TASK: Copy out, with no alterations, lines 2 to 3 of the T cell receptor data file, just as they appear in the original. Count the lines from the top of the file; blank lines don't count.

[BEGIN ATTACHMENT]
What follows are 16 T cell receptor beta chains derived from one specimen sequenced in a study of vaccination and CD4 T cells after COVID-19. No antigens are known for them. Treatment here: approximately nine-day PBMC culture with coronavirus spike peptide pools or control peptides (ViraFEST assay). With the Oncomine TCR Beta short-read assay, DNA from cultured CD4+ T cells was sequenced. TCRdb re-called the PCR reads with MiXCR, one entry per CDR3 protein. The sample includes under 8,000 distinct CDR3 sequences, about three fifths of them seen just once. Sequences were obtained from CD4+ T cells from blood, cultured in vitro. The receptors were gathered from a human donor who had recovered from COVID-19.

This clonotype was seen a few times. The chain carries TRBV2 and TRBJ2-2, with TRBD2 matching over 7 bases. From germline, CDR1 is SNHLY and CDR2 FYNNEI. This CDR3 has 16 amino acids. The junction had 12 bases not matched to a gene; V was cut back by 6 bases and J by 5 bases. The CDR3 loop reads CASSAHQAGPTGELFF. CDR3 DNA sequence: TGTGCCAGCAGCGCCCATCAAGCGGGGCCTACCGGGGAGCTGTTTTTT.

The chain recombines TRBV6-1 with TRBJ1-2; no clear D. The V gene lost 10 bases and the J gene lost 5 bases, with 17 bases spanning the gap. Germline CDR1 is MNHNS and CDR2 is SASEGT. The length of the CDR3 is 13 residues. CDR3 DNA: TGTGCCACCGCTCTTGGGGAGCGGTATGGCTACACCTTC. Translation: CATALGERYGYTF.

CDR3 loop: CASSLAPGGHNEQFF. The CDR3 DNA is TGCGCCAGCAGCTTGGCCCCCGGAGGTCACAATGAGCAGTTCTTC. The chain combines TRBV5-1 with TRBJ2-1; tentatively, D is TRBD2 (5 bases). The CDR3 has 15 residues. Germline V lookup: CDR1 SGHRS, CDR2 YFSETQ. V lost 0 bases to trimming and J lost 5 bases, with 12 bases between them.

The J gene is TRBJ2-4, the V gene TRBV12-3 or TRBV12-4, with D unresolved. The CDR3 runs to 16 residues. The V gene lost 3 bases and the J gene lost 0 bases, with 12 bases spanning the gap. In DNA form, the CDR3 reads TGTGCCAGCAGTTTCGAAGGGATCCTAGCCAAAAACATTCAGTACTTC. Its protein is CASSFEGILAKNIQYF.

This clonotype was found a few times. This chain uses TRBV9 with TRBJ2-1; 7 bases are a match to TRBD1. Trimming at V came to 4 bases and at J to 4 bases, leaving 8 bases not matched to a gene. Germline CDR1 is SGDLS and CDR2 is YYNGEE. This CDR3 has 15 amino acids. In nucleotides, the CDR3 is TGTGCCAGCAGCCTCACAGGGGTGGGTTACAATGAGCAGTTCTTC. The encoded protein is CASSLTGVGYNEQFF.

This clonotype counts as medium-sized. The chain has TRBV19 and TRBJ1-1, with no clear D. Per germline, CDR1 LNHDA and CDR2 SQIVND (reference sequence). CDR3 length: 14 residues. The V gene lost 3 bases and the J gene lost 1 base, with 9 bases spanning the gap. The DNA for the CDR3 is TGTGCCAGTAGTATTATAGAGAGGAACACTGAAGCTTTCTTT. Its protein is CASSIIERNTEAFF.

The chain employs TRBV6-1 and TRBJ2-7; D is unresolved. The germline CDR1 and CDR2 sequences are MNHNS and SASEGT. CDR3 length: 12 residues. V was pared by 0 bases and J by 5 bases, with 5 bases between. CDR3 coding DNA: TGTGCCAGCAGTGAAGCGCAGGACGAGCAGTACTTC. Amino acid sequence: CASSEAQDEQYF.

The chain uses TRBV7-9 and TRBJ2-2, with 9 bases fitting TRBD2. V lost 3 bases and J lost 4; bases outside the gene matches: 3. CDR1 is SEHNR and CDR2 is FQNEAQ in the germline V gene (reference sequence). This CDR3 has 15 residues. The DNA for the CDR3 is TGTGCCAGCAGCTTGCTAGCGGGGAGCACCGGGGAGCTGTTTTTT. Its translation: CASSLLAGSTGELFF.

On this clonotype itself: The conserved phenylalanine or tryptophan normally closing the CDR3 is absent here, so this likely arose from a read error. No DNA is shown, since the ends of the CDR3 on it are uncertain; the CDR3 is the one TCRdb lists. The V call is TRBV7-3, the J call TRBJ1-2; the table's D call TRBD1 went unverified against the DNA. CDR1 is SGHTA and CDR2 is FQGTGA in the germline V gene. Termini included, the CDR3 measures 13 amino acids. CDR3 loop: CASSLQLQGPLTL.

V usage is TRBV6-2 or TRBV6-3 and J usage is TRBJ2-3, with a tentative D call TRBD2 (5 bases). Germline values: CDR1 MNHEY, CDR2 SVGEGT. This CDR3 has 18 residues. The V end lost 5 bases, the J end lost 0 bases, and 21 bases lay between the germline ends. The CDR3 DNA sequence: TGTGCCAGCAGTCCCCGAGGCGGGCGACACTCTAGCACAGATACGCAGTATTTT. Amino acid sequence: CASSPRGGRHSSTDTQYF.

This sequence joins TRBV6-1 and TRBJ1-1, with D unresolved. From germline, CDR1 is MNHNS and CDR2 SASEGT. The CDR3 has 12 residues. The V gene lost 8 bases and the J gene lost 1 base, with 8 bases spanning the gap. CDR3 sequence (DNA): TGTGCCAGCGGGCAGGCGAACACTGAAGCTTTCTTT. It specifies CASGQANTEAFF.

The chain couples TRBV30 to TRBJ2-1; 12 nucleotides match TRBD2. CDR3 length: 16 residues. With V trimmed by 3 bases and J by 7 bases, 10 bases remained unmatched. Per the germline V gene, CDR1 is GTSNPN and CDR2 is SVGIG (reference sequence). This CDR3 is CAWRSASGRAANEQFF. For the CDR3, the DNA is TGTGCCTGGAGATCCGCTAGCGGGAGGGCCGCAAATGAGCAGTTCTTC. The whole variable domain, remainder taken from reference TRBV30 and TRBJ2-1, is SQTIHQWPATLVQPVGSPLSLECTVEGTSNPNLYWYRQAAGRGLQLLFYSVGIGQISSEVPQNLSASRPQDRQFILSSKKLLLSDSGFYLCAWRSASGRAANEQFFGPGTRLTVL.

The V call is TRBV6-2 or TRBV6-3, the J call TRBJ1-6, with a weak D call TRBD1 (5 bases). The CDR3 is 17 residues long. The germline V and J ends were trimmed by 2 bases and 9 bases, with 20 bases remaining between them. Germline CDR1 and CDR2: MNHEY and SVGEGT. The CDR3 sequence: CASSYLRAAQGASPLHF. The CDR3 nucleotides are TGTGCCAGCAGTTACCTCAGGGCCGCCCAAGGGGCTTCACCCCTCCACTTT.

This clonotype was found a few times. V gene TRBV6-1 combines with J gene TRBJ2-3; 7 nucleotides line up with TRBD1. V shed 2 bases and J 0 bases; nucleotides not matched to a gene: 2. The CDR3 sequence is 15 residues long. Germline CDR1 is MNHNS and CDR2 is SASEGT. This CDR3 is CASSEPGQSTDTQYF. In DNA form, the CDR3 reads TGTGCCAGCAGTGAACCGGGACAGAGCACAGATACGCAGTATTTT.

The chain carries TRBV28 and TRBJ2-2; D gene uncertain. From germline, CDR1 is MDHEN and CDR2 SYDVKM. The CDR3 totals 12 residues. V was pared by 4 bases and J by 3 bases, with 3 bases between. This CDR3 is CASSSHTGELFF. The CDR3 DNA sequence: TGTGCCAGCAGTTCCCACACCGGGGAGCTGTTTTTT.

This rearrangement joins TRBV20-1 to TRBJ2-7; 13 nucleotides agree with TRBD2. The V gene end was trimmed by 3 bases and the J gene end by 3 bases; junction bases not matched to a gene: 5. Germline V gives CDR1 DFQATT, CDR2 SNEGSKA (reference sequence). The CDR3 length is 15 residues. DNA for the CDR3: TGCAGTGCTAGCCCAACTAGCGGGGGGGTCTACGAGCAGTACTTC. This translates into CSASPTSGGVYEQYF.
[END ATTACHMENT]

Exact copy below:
This clonotype was seen a few times. The chain carries TRBV2 and TRBJ2-2, with TRBD2 matching over 7 bases. From germline, CDR1 is SNHLY and CDR2 FYNNEI. This CDR3 has 16 amino acids. The junction had 12 bases not matched to a gene; V was cut back by 6 bases and J by 5 bases. The CDR3 loop reads CASSAHQAGPTGELFF. CDR3 DNA sequence: TGTGCCAGCAGCGCCCATCAAGCGGGGCCTACCGGGGAGCTGTTTTTT.

The chain recombines TRBV6-1 with TRBJ1-2; no clear D. The V gene lost 10 bases and the J gene lost 5 bases, with 17 bases spanning the gap. Germline CDR1 is MNHNS and CDR2 is SASEGT. The length of the CDR3 is 13 residues. CDR3 DNA: TGTGCCACCGCTCTTGGGGAGCGGTATGGCTACACCTTC. Translation: CATALGERYGYTF.